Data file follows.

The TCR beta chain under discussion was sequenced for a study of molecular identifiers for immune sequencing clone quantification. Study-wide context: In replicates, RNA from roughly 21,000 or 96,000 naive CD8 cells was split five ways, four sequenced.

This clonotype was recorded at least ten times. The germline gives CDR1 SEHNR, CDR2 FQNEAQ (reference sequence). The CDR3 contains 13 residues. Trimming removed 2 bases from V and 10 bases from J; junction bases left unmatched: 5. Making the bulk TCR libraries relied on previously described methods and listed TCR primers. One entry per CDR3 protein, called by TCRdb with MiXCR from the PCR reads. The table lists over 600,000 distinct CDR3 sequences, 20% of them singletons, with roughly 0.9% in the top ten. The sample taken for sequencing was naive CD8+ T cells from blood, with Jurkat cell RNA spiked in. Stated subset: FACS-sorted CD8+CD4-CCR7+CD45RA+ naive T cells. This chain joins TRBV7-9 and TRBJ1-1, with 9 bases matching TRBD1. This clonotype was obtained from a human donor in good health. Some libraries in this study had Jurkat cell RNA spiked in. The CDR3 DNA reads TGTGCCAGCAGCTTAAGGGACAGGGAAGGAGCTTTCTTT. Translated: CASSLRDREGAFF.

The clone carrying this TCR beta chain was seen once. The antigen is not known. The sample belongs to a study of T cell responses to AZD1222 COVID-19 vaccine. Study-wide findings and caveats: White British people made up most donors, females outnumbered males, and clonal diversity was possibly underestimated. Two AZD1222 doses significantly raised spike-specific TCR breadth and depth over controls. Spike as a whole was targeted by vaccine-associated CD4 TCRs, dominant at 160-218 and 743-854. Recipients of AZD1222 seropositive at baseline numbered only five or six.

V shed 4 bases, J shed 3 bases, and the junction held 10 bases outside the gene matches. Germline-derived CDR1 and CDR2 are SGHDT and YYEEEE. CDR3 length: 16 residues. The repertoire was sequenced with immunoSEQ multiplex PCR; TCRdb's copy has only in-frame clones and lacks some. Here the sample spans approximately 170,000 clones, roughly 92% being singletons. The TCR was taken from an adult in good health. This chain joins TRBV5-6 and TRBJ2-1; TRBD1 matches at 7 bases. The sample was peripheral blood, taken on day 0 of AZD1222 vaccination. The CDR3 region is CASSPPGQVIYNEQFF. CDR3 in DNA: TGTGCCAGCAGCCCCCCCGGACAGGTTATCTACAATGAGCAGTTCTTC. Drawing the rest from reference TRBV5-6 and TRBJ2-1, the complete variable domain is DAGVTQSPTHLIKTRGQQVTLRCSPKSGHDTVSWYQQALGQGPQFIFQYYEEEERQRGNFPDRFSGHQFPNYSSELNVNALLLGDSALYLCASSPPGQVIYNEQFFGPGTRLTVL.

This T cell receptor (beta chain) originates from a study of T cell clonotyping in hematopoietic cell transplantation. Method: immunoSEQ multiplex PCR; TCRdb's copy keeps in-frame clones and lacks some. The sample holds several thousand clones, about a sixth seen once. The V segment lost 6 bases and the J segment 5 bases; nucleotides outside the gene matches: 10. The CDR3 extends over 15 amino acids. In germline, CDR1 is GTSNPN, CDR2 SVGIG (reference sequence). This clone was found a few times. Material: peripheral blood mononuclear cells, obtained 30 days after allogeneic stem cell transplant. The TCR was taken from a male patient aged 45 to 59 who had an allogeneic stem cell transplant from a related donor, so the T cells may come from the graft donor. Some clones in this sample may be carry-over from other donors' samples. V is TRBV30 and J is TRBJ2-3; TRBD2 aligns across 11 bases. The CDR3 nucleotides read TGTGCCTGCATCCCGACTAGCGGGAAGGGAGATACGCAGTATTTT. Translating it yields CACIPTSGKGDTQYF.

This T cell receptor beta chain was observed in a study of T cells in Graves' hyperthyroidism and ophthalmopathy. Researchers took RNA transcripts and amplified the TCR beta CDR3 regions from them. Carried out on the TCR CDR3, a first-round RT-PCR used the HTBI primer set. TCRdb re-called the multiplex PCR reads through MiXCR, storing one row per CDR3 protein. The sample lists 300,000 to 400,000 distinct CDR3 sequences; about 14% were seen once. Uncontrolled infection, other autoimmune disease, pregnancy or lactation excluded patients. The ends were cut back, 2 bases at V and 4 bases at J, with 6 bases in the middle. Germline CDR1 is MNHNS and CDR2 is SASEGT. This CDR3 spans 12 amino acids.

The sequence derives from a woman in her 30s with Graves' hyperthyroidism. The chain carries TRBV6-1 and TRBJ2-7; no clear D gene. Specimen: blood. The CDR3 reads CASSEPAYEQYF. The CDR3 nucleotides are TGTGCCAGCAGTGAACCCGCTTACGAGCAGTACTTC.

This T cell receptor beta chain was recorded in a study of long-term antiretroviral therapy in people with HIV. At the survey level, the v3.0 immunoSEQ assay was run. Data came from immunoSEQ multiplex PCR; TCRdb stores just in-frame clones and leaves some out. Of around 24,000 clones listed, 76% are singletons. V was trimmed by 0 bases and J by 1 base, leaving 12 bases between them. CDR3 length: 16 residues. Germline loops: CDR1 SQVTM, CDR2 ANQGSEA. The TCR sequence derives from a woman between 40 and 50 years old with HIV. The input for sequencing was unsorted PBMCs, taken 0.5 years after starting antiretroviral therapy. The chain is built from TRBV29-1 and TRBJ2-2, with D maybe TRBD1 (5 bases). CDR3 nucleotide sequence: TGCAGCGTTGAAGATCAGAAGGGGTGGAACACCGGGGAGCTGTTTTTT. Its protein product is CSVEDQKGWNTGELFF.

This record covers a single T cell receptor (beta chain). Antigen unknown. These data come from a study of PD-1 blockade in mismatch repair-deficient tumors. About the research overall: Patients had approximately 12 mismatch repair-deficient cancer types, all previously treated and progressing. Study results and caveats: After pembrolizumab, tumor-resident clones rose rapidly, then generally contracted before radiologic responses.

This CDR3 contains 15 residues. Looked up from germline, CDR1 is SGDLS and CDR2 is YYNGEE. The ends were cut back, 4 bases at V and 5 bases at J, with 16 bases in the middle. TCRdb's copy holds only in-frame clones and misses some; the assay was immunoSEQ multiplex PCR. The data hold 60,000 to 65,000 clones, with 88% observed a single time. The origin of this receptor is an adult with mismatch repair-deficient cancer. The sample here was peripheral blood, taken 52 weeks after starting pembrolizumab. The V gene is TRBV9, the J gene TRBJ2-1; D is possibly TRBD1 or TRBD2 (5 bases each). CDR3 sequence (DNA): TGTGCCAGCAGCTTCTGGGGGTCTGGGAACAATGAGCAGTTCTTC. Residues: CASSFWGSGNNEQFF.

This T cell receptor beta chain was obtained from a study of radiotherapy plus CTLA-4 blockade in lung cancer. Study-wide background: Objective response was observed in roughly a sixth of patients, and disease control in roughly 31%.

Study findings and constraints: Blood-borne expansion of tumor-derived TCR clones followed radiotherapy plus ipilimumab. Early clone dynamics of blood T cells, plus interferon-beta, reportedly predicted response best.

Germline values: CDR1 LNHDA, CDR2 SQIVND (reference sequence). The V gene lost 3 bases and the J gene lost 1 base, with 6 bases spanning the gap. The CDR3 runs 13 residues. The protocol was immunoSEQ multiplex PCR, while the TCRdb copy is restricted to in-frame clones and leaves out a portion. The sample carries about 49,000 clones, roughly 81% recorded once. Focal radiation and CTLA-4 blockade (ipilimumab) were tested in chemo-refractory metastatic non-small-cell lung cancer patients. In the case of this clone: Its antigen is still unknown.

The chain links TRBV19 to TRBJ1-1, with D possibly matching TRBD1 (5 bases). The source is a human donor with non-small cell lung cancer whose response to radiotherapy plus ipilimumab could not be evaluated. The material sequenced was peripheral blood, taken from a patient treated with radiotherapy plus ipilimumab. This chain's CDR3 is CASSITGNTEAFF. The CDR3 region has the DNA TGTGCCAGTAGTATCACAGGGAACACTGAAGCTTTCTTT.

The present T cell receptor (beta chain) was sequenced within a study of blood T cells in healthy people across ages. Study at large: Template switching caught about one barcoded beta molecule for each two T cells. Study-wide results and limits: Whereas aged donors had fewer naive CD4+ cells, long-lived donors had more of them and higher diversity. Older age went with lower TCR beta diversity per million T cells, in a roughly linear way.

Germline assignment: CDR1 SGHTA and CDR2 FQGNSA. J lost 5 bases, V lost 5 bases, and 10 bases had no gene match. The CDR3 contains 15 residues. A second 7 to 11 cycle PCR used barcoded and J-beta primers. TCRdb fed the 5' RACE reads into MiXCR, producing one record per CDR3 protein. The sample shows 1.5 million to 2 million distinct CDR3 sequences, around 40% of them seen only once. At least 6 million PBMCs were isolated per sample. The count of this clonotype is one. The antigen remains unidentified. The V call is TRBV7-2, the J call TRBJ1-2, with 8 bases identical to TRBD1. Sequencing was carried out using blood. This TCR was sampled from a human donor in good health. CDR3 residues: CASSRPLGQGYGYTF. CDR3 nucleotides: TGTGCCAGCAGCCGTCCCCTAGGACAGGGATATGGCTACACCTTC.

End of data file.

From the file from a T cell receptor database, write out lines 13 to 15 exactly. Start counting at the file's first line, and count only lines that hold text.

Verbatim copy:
Germline values: CDR1 LNHDA, CDR2 SQIVND (reference sequence). The V gene lost 3 bases and the J gene lost 1 base, with 6 bases spanning the gap. The CDR3 runs 13 residues. The protocol was immunoSEQ multiplex PCR, while the TCRdb copy is restricted to in-frame clones and leaves out a portion. The sample carries about 49,000 clones, roughly 81% recorded once. Focal radiation and CTLA-4 blockade (ipilimumab) were tested in chemo-refractory metastatic non-small-cell lung cancer patients. In the case of this clone: Its antigen is still unknown.

The chain links TRBV19 to TRBJ1-1, with D possibly matching TRBD1 (5 bases). The source is a human donor with non-small cell lung cancer whose response to radiotherapy plus ipilimumab could not be evaluated. The material sequenced was peripheral blood, taken from a patient treated with radiotherapy plus ipilimumab. This chain's CDR3 is CASSITGNTEAFF. The CDR3 region has the DNA TGTGCCAGTAGTATCACAGGGAACACTGAAGCTTTCTTT.

The present T cell receptor (beta chain) was sequenced within a study of blood T cells in healthy people across ages. Study at large: Template switching caught about one barcoded beta molecule for each two T cells. Study-wide results and limits: Whereas aged donors had fewer naive CD4+ cells, long-lived donors had more of them and higher diversity. Older age went with lower TCR beta diversity per million T cells, in a roughly linear way.